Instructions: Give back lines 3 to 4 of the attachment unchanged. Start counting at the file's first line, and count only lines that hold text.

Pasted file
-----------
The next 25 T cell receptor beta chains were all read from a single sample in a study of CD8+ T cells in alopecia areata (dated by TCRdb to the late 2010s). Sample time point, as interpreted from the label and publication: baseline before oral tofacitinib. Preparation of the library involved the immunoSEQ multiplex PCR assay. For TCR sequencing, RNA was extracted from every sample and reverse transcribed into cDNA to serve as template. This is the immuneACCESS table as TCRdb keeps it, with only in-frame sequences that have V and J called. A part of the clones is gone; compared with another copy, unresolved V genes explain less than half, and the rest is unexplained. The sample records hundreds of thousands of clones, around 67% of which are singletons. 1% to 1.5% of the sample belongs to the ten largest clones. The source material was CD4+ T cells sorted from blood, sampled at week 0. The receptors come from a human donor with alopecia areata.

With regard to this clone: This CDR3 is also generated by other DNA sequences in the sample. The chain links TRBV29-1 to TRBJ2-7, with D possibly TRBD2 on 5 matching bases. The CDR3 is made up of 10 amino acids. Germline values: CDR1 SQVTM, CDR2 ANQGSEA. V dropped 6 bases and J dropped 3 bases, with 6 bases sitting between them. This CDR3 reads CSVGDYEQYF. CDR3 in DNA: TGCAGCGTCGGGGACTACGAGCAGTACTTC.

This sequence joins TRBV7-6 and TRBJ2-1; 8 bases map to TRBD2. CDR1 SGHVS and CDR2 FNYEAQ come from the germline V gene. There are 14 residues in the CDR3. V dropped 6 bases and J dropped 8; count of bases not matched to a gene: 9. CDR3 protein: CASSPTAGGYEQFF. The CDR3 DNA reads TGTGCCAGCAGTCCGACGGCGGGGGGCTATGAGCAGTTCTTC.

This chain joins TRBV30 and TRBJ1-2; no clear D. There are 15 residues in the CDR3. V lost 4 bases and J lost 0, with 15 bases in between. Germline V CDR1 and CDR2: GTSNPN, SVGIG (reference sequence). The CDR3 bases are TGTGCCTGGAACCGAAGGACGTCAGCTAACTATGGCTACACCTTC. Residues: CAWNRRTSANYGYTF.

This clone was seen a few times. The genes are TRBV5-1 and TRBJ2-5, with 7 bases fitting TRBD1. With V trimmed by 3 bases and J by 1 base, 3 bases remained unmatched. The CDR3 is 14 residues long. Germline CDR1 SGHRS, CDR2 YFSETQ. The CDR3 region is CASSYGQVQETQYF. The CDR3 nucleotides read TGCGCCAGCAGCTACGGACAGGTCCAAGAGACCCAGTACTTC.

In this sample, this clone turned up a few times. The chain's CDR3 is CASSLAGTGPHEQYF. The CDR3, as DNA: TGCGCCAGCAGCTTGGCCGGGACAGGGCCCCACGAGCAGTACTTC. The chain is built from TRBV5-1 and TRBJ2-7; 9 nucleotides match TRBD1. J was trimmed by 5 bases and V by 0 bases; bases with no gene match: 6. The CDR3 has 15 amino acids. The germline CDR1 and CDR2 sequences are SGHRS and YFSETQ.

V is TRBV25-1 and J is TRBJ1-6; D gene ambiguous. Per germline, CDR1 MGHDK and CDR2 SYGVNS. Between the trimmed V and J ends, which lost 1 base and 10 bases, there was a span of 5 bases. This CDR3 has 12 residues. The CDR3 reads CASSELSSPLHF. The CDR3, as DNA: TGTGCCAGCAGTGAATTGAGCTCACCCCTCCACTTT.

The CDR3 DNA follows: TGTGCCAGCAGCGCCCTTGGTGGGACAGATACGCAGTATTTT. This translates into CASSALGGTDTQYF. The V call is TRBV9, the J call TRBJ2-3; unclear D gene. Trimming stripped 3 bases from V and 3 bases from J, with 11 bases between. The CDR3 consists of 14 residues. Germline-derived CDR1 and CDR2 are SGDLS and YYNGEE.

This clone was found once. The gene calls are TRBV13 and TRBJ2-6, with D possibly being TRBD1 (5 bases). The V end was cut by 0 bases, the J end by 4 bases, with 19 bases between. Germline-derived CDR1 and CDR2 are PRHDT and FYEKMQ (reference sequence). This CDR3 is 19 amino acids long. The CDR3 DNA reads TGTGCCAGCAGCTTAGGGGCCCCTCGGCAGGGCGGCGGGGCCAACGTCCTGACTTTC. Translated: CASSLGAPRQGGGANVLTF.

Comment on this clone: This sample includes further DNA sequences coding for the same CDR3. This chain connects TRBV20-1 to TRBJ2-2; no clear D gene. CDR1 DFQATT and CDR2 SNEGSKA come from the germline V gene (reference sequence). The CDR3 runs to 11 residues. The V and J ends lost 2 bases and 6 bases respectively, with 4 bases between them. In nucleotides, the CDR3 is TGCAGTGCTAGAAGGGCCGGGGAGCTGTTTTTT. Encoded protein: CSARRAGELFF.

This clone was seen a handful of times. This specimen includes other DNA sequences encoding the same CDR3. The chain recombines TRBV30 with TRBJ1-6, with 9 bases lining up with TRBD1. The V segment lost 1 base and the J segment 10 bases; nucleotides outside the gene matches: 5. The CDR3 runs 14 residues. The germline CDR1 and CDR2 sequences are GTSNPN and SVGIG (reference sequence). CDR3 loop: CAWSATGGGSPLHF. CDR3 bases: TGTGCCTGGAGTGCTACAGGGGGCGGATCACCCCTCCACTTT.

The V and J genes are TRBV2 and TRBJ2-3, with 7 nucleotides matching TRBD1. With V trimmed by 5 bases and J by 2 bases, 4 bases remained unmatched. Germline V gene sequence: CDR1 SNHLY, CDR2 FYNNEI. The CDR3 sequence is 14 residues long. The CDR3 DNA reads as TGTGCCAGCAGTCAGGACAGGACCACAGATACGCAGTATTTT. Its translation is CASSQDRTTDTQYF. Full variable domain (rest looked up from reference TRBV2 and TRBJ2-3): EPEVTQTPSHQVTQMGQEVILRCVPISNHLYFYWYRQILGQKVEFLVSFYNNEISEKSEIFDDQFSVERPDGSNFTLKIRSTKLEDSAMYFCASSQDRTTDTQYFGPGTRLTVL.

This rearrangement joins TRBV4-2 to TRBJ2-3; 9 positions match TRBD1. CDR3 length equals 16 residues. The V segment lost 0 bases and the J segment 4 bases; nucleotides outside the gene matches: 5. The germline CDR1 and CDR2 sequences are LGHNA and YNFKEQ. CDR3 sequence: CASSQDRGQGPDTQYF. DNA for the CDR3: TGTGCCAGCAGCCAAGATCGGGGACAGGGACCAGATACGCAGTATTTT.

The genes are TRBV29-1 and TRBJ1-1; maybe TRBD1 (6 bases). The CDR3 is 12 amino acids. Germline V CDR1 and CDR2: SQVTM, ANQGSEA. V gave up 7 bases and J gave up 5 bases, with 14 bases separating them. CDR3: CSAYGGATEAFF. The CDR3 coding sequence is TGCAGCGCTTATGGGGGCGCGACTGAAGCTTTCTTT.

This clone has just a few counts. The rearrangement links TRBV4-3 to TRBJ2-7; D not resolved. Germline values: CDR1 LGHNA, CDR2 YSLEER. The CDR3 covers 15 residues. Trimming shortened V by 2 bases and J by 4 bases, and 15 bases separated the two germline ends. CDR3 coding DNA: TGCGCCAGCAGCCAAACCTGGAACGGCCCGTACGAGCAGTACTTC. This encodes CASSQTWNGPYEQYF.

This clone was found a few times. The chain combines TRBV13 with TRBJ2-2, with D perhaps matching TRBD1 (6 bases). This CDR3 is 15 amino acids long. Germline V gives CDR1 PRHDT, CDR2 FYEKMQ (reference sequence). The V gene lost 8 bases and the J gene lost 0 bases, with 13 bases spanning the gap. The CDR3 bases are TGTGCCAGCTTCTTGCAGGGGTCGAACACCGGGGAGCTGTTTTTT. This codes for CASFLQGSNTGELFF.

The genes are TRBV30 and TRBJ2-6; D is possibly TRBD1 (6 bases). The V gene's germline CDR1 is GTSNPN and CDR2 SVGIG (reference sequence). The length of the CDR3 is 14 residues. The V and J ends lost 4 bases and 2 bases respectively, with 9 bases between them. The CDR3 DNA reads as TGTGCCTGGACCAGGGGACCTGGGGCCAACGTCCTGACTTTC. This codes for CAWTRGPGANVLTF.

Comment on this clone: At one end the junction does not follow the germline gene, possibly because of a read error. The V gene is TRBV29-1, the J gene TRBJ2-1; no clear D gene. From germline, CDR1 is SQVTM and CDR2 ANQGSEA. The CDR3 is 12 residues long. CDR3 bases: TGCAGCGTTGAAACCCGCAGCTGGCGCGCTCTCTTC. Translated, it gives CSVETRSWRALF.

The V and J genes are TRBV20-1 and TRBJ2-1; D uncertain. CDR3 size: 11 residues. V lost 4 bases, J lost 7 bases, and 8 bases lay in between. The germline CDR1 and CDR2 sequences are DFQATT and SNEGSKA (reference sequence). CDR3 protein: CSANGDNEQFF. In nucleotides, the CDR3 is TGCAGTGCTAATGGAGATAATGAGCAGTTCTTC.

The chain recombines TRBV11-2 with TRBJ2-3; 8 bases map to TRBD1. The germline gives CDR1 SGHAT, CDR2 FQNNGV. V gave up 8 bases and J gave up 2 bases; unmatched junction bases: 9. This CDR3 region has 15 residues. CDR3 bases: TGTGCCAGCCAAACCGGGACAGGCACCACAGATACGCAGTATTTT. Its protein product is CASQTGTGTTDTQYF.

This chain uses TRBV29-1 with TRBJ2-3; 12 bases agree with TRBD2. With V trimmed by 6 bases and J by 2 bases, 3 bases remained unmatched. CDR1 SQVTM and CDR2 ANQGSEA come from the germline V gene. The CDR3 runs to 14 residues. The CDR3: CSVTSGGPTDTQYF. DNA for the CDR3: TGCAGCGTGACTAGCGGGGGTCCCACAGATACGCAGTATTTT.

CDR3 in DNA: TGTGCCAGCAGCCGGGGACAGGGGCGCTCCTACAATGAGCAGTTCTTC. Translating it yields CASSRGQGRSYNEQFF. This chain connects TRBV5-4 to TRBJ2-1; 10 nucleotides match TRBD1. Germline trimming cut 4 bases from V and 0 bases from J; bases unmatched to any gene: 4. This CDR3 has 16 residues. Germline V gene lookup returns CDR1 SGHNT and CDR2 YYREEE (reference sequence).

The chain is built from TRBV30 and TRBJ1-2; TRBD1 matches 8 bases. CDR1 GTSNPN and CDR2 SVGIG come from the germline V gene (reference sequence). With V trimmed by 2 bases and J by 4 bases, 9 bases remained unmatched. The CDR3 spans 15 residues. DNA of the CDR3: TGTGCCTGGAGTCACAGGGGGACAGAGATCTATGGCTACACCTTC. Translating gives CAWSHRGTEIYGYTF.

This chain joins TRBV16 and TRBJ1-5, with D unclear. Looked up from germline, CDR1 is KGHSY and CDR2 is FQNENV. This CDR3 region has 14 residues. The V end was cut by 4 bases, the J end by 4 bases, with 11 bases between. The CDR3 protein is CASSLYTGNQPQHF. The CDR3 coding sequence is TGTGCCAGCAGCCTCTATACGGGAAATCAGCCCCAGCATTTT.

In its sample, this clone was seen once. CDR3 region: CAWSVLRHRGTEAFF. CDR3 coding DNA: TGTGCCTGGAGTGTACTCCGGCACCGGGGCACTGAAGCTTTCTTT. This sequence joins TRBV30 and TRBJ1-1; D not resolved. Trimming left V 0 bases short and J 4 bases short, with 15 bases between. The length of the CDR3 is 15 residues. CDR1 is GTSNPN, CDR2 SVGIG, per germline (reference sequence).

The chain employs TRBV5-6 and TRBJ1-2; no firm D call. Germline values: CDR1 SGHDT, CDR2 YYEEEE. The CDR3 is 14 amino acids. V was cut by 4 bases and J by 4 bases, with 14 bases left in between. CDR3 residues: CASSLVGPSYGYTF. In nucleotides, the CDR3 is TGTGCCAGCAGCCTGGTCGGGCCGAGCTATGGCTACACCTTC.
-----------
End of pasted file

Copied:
This sequence joins TRBV7-6 and TRBJ2-1; 8 bases map to TRBD2. CDR1 SGHVS and CDR2 FNYEAQ come from the germline V gene. There are 14 residues in the CDR3. V dropped 6 bases and J dropped 8; count of bases not matched to a gene: 9. CDR3 protein: CASSPTAGGYEQFF. The CDR3 DNA reads TGTGCCAGCAGTCCGACGGCGGGGGGCTATGAGCAGTTCTTC.

This chain joins TRBV30 and TRBJ1-2; no clear D. There are 15 residues in the CDR3. V lost 4 bases and J lost 0, with 15 bases in between. Germline V CDR1 and CDR2: GTSNPN, SVGIG (reference sequence). The CDR3 bases are TGTGCCTGGAACCGAAGGACGTCAGCTAACTATGGCTACACCTTC. Residues: CAWNRRTSANYGYTF.